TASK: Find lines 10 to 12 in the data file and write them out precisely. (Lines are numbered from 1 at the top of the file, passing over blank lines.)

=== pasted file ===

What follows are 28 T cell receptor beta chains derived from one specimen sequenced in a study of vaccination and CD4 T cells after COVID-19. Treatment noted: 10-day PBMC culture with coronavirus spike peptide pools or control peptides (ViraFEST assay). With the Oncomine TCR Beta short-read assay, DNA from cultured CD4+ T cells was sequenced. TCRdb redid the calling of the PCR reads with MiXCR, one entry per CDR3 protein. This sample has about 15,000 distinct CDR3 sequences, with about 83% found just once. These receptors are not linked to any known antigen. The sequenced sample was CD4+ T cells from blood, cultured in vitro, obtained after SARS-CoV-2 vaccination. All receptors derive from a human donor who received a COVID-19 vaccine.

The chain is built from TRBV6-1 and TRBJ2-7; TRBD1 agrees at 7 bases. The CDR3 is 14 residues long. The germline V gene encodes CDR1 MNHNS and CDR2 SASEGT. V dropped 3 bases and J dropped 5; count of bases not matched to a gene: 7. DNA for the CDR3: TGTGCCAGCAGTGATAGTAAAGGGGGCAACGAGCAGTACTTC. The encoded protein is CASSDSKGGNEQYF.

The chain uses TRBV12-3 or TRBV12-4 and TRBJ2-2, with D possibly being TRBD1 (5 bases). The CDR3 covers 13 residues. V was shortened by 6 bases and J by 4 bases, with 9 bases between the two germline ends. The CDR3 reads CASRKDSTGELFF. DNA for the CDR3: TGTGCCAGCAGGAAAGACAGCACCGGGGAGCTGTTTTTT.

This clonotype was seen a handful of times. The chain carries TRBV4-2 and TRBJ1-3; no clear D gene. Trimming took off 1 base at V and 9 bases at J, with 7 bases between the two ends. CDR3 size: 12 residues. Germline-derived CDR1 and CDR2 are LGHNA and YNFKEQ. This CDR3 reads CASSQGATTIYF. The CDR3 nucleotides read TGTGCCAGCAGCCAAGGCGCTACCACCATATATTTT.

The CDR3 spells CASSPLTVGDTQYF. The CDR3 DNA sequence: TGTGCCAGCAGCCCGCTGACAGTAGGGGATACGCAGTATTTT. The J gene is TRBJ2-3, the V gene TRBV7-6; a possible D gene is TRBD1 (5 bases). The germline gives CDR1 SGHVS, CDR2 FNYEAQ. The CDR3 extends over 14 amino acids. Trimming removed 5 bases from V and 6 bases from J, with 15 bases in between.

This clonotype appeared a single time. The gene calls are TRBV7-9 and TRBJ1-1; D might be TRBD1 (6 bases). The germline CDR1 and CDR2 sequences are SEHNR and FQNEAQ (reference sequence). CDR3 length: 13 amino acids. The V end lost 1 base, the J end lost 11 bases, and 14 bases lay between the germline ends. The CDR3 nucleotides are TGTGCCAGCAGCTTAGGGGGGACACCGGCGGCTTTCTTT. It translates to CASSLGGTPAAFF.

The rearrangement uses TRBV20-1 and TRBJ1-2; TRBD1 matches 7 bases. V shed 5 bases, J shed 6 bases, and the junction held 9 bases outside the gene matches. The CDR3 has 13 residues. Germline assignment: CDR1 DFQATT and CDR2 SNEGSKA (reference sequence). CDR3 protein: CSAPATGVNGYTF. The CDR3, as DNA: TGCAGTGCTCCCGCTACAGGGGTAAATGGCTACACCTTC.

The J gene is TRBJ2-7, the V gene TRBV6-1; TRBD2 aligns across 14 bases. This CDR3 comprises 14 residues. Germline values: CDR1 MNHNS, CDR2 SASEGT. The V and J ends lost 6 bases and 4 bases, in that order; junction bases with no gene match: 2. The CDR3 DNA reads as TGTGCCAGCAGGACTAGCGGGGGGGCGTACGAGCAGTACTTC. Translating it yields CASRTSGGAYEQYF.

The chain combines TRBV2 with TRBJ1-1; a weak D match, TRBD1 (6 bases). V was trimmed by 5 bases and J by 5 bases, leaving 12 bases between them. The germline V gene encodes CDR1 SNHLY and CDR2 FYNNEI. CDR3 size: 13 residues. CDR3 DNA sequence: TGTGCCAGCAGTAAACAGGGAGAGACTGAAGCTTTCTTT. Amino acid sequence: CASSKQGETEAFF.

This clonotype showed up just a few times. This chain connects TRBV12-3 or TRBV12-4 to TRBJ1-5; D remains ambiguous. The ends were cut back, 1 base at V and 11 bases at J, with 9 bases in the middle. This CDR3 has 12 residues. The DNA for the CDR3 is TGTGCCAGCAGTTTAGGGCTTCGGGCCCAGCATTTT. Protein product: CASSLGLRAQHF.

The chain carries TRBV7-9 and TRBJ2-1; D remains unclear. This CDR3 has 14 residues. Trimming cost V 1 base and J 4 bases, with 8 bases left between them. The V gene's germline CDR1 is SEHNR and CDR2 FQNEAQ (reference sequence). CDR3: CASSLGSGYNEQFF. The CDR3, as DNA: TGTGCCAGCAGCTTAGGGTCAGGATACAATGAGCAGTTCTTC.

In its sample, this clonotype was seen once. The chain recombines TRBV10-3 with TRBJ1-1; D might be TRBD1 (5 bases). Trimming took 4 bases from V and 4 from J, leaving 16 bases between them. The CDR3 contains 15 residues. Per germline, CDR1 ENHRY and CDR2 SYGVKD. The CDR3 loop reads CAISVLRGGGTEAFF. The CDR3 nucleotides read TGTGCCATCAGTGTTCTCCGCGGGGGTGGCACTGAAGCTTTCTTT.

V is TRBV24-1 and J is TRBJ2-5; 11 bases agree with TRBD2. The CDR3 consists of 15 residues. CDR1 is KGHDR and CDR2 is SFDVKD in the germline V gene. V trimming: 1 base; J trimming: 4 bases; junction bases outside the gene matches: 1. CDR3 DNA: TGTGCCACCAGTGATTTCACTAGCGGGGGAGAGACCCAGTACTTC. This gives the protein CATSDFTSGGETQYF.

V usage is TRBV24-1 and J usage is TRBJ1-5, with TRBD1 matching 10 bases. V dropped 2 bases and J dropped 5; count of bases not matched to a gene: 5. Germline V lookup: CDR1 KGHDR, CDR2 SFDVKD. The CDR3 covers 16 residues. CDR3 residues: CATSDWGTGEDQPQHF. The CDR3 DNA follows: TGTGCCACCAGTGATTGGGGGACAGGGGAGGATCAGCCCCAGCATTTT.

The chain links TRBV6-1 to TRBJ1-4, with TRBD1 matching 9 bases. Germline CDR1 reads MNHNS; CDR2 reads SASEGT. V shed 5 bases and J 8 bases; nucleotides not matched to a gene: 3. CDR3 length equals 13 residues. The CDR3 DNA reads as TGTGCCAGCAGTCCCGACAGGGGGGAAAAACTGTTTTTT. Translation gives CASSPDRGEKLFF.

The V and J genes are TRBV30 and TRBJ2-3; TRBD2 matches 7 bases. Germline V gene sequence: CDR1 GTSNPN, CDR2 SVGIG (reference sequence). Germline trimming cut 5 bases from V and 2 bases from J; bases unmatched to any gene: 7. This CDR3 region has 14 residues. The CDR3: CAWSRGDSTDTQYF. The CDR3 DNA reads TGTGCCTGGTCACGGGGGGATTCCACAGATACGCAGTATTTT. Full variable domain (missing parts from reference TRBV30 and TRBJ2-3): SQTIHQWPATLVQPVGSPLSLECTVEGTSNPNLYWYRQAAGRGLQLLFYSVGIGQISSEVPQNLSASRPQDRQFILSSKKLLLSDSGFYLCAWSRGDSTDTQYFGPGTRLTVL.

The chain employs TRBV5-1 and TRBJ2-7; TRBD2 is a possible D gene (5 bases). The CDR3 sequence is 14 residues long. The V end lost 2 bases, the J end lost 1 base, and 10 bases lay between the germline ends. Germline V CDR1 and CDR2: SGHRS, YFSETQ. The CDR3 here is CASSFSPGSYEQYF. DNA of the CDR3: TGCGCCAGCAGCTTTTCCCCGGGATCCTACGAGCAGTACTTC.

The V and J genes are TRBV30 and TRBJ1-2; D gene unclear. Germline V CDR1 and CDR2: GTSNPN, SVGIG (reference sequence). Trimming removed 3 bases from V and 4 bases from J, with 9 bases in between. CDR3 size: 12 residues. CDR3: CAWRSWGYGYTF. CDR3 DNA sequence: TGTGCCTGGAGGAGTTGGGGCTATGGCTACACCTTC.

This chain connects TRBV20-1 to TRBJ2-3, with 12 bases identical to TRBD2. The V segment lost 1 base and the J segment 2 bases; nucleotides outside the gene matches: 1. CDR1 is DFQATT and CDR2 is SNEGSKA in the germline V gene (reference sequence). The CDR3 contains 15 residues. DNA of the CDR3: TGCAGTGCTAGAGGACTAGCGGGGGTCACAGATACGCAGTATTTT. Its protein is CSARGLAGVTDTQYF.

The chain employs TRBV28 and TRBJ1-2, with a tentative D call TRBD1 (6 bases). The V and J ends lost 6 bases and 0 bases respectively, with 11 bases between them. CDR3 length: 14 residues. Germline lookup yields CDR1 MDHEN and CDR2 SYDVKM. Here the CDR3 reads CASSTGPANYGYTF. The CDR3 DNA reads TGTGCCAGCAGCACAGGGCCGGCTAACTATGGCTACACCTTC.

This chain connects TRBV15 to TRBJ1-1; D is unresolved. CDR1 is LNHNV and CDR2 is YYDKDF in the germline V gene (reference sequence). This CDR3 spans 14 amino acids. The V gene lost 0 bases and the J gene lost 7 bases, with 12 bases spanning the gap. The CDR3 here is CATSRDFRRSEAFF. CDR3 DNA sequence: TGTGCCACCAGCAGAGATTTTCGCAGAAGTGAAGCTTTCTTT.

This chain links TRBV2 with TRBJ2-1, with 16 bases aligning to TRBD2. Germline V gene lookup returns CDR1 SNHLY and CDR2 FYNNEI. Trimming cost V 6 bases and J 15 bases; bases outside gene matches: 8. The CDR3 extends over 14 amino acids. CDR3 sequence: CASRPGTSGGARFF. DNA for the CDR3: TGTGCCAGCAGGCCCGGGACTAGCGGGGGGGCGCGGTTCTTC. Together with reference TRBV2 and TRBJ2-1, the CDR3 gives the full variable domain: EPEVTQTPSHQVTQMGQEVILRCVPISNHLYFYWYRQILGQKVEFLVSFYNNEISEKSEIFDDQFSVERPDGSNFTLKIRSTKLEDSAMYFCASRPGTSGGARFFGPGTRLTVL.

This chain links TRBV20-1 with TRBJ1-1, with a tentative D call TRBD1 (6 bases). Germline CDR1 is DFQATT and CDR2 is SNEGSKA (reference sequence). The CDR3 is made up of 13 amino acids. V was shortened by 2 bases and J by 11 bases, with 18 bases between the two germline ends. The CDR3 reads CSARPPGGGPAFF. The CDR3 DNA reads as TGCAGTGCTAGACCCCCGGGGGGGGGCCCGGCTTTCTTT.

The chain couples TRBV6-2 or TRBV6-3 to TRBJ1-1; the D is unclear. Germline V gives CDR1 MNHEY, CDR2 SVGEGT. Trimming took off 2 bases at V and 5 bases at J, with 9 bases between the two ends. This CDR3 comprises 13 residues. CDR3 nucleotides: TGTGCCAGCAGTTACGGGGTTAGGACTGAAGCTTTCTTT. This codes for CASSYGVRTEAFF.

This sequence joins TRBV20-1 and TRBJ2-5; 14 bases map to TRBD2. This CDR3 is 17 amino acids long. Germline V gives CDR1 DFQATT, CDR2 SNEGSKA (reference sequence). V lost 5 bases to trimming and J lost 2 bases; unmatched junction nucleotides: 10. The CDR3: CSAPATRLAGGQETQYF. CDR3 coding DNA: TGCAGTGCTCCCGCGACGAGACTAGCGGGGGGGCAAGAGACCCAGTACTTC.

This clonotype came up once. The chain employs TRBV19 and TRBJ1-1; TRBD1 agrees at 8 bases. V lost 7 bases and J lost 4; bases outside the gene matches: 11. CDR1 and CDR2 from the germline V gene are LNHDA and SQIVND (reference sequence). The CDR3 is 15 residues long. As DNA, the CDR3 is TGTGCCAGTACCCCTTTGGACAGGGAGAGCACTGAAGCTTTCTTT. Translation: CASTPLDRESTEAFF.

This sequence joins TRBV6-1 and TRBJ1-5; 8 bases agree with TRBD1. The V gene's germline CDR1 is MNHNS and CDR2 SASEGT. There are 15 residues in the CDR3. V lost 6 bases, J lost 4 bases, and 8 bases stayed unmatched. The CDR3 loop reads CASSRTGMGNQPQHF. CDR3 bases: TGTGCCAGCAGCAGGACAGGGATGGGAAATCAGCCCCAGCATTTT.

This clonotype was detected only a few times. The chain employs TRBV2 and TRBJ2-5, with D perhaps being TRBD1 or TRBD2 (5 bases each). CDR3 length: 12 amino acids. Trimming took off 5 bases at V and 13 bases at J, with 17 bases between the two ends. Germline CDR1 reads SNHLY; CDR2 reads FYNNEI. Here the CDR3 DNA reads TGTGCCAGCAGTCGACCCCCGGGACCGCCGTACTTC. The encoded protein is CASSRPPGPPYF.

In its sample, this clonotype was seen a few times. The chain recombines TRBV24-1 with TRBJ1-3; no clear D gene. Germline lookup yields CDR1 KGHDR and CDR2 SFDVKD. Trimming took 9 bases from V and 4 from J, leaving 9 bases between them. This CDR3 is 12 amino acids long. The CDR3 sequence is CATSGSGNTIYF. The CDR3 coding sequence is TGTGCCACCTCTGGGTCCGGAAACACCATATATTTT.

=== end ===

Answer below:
This clonotype showed up just a few times. This chain connects TRBV12-3 or TRBV12-4 to TRBJ1-5; D remains ambiguous. The ends were cut back, 1 base at V and 11 bases at J, with 9 bases in the middle. This CDR3 has 12 residues. The DNA for the CDR3 is TGTGCCAGCAGTTTAGGGCTTCGGGCCCAGCATTTT. Protein product: CASSLGLRAQHF.

The chain carries TRBV7-9 and TRBJ2-1; D remains unclear. This CDR3 has 14 residues. Trimming cost V 1 base and J 4 bases, with 8 bases left between them. The V gene's germline CDR1 is SEHNR and CDR2 FQNEAQ (reference sequence). CDR3: CASSLGSGYNEQFF. The CDR3, as DNA: TGTGCCAGCAGCTTAGGGTCAGGATACAATGAGCAGTTCTTC.

In its sample, this clonotype was seen once. The chain recombines TRBV10-3 with TRBJ1-1; D might be TRBD1 (5 bases). Trimming took 4 bases from V and 4 from J, leaving 16 bases between them. The CDR3 contains 15 residues. Per germline, CDR1 ENHRY and CDR2 SYGVKD. The CDR3 loop reads CAISVLRGGGTEAFF. The CDR3 nucleotides read TGTGCCATCAGTGTTCTCCGCGGGGGTGGCACTGAAGCTTTCTTT.